Shell divestment drive continues with the sale of its Canadian oil sands assets

Courtney Goldsmith
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Shell aims to divest $30bn in assets by late 2018 (Source: Getty)

Shell is progressing with its $30bn divestment plan quite nicely as it today agreed to sell most of its Canadian oil sands assets for $8.5bn (£7bn).

The Anglo-Dutch oil giant will sell its existing and undeveloped interests to Canadian Natural and cut its share in the Athabasca Oil Sands Project from 60 to 10 per cent.

"This significant divestment should help de-gear Shell's balance sheet over 2017 and help remove concerns around the dividend," Biraj Borkhataria of RBC Capital Markets said.

The Anglo-Dutch firm is working to cut debt following its $54bn acquisition of BG Group, and it has come under pressure by investors to mitigate risks associated with climate change.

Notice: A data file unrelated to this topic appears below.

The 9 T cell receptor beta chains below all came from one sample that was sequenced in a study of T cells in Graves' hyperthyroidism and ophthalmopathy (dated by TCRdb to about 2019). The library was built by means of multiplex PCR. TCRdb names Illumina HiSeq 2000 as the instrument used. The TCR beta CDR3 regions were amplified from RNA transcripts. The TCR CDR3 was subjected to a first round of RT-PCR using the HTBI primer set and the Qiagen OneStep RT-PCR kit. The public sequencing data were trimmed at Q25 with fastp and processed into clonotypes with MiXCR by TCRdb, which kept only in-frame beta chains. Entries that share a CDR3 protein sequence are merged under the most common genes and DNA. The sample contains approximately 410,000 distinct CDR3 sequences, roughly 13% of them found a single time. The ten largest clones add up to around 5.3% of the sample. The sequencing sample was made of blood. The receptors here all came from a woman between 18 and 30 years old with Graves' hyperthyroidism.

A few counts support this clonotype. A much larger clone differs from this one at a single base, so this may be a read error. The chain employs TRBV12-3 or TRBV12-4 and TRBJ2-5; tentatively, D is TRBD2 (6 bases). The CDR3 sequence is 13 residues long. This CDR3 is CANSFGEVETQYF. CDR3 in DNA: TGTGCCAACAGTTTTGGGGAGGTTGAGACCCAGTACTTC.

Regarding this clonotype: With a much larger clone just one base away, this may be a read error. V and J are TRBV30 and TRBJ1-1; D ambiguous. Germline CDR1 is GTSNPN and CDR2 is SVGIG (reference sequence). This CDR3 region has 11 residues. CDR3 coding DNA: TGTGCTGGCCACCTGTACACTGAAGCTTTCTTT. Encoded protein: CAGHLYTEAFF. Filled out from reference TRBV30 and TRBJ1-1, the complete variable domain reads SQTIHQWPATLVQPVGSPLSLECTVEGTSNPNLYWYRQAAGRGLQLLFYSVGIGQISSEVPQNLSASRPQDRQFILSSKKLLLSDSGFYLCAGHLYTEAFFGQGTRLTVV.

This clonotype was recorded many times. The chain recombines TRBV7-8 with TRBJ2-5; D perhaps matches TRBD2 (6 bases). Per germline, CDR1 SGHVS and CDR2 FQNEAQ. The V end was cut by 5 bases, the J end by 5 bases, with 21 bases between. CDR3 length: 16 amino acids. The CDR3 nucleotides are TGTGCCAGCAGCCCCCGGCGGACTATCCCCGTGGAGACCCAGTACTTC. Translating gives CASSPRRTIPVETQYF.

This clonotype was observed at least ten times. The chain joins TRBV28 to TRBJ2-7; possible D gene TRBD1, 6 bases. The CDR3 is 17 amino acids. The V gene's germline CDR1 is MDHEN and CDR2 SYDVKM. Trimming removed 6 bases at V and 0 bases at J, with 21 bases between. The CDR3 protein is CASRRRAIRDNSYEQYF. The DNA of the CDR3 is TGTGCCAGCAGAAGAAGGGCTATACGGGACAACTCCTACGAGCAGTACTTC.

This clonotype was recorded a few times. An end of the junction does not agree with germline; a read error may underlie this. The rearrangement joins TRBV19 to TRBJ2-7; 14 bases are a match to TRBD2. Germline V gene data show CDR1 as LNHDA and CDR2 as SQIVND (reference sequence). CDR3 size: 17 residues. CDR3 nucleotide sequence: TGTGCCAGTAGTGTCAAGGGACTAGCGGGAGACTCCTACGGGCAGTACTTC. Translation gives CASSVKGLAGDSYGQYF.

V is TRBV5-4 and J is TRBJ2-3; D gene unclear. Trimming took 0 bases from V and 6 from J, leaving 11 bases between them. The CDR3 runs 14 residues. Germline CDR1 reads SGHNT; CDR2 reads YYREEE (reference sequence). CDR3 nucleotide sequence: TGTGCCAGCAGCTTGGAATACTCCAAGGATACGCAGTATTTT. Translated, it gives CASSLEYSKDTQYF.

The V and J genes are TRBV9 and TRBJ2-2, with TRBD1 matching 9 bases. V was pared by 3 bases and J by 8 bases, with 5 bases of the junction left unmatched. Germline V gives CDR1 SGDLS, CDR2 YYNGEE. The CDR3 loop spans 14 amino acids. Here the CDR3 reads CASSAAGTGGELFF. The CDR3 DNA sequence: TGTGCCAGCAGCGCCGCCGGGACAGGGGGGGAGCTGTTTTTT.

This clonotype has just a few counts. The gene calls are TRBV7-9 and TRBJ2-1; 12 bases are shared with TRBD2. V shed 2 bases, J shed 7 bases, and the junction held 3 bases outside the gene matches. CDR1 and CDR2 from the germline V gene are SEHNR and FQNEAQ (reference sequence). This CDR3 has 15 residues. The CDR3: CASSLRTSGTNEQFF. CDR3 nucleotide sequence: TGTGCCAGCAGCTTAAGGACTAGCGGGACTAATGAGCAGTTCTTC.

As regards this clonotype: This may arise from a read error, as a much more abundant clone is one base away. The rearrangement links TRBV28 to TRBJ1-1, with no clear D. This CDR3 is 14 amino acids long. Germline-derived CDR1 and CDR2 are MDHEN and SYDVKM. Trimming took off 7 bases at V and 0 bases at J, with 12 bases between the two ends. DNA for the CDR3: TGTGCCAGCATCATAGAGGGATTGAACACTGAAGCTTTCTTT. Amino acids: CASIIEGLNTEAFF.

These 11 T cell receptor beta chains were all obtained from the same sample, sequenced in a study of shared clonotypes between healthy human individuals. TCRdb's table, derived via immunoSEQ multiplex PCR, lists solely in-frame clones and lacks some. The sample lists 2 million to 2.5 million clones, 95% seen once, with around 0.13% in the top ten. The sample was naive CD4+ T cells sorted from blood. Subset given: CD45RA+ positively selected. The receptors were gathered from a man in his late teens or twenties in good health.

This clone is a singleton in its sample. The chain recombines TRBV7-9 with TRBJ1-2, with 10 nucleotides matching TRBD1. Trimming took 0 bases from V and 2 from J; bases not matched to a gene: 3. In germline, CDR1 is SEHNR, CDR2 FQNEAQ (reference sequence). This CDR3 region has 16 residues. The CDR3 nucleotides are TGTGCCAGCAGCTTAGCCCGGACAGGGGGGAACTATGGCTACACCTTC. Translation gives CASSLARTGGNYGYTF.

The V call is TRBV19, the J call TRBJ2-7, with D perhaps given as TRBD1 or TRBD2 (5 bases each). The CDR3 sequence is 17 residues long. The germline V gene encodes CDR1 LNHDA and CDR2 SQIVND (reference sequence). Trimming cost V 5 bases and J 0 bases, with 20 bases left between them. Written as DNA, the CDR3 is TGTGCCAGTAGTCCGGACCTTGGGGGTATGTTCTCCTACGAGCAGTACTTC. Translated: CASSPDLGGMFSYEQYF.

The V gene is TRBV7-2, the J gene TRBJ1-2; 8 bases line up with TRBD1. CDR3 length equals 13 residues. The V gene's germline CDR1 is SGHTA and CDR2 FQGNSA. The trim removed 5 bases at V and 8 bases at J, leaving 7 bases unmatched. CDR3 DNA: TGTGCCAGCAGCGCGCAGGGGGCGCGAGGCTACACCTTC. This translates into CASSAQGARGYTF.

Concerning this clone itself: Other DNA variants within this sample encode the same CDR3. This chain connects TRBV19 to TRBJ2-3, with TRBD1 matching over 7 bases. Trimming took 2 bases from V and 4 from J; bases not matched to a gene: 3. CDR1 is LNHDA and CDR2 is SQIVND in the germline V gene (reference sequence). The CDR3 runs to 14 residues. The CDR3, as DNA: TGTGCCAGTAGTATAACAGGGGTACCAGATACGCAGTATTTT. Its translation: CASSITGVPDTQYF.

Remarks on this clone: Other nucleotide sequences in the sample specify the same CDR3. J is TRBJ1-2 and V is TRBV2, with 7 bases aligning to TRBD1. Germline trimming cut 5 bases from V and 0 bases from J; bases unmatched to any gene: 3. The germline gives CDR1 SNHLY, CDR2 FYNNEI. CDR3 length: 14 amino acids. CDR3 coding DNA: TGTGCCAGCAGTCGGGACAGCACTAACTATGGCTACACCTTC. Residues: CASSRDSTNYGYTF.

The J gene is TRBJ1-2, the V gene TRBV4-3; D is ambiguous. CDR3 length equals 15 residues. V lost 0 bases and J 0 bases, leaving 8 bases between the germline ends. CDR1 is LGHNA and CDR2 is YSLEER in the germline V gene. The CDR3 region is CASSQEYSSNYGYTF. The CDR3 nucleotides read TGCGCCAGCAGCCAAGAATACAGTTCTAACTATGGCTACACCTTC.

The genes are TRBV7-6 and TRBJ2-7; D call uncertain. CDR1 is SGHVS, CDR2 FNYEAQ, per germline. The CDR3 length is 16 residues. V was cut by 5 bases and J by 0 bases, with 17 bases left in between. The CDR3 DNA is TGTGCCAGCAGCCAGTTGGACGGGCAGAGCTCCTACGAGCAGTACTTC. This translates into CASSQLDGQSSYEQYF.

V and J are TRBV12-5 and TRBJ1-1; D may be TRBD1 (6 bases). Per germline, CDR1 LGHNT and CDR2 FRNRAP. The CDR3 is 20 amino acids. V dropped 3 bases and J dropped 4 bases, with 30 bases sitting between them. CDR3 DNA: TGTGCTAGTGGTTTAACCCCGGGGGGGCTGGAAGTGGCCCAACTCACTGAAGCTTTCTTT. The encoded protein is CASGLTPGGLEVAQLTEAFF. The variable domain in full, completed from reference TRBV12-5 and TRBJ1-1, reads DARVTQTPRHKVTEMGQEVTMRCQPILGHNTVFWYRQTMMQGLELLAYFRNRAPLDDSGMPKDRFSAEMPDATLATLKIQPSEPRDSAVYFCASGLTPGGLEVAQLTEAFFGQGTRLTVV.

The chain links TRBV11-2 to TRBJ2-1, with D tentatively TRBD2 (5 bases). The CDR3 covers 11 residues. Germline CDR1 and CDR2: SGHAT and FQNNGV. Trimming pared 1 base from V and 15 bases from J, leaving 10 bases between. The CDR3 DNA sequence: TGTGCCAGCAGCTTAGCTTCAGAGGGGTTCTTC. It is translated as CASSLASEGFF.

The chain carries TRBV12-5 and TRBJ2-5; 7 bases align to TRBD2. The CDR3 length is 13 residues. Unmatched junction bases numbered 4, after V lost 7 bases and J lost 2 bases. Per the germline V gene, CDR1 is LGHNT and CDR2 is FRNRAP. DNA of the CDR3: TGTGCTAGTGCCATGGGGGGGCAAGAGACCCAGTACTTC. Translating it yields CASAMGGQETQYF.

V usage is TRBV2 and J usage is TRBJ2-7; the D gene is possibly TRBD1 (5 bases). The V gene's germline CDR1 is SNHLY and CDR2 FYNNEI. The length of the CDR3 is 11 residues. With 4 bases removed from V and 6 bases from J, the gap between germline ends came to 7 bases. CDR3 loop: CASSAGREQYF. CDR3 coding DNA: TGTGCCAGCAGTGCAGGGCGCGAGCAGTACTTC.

The Canadian oil sands projects are costly and among the most carbon heavy.

This move falls in line with a new policy Shell revealed today: ten percent of directors' bonuses will now be tied to how well the firm manages greenhouse gas emissions in refining, chemical and upstream.

Read more: Shell's boss got a 60 per cent pay rise in 2016

Under a second agreement today, Shell said it is buying half of Marathon Oil Canada Corporation. That brings the deal's value to $7.25bn and Shell's divestment plan total to around $20bn.

The transactions are expected to close mid-2017 subject to regulatory approvals.

Shares in Shell were down 3.62 per cent at 2,145p in afternoon trading.

Exxon Mobil, Conoco Phillips and Statoil are among other oil firms to have written down or sold their Canadian oil sand assets.

In its annual report today, Shell said chief executive Ben van Beurden received a total pay package increase of 60 per cent, up to €8.263m, in 2016.

Read more: Saudi Aramco will pay Shell $2.2bn in joint venture split

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